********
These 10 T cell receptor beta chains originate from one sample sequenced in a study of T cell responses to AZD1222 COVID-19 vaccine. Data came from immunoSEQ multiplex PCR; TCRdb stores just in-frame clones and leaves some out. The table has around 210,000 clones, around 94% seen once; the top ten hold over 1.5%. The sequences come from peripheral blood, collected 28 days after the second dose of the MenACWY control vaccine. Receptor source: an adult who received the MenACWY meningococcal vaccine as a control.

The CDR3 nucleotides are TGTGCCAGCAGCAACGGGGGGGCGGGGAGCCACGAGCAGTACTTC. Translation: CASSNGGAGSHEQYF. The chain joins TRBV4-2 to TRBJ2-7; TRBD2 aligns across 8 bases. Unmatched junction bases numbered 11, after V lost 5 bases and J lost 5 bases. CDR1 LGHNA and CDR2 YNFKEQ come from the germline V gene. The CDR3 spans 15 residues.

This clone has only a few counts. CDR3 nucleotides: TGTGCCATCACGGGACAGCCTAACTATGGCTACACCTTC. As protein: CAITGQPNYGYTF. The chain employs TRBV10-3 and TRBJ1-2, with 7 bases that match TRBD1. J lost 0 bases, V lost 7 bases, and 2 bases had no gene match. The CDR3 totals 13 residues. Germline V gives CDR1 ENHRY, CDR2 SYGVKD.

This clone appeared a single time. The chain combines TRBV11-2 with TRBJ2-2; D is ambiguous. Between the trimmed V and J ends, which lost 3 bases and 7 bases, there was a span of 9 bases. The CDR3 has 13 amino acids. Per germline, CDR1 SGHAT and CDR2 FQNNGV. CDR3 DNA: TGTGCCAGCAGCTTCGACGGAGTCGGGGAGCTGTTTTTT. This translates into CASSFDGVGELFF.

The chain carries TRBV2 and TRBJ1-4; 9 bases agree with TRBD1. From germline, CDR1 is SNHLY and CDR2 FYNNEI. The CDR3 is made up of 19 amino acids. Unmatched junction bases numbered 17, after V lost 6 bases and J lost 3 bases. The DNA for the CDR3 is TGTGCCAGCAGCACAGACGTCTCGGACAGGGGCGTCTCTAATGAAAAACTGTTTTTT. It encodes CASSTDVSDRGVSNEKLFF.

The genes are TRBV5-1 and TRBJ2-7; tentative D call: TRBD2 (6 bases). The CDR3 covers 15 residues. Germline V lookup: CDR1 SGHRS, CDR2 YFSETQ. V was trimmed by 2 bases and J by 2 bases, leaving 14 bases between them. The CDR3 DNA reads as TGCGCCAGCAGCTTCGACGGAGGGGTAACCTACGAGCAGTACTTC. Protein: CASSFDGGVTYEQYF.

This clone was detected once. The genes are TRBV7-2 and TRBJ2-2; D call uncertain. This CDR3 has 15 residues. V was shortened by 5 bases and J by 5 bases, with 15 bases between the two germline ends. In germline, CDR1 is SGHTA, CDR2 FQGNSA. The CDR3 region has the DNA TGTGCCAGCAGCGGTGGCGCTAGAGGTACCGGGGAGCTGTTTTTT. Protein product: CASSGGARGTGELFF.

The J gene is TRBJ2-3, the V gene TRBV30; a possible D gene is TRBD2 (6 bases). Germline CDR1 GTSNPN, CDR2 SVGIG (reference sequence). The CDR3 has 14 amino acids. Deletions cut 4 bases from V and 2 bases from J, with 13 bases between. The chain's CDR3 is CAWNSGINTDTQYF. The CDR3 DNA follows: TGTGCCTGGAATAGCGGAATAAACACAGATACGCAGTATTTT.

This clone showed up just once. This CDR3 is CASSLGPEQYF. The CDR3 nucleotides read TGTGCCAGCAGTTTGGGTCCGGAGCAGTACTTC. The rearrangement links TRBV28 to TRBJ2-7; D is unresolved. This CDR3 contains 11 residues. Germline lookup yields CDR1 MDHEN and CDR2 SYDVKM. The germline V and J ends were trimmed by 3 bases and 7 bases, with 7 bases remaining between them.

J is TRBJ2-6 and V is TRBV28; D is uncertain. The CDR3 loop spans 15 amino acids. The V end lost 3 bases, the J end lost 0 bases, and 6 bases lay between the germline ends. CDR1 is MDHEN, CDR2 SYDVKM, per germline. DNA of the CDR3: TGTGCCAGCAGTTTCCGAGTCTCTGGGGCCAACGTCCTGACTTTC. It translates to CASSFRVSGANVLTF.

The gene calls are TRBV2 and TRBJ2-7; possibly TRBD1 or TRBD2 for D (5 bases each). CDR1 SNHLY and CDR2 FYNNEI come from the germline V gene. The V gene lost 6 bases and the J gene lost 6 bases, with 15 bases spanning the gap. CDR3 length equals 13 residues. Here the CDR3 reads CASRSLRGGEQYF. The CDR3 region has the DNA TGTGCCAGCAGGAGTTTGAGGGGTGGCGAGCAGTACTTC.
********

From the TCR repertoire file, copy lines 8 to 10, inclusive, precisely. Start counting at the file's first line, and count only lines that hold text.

The J gene is TRBJ2-3, the V gene TRBV30; a possible D gene is TRBD2 (6 bases). Germline CDR1 GTSNPN, CDR2 SVGIG (reference sequence). The CDR3 has 14 amino acids. Deletions cut 4 bases from V and 2 bases from J, with 13 bases between. The chain's CDR3 is CAWNSGINTDTQYF. The CDR3 DNA follows: TGTGCCTGGAATAGCGGAATAAACACAGATACGCAGTATTTT.

This clone showed up just once. This CDR3 is CASSLGPEQYF. The CDR3 nucleotides read TGTGCCAGCAGTTTGGGTCCGGAGCAGTACTTC. The rearrangement links TRBV28 to TRBJ2-7; D is unresolved. This CDR3 contains 11 residues. Germline lookup yields CDR1 MDHEN and CDR2 SYDVKM. The germline V and J ends were trimmed by 3 bases and 7 bases, with 7 bases remaining between them.

J is TRBJ2-6 and V is TRBV28; D is uncertain. The CDR3 loop spans 15 amino acids. The V end lost 3 bases, the J end lost 0 bases, and 6 bases lay between the germline ends. CDR1 is MDHEN, CDR2 SYDVKM, per germline. DNA of the CDR3: TGTGCCAGCAGTTTCCGAGTCTCTGGGGCCAACGTCCTGACTTTC. It translates to CASSFRVSGANVLTF.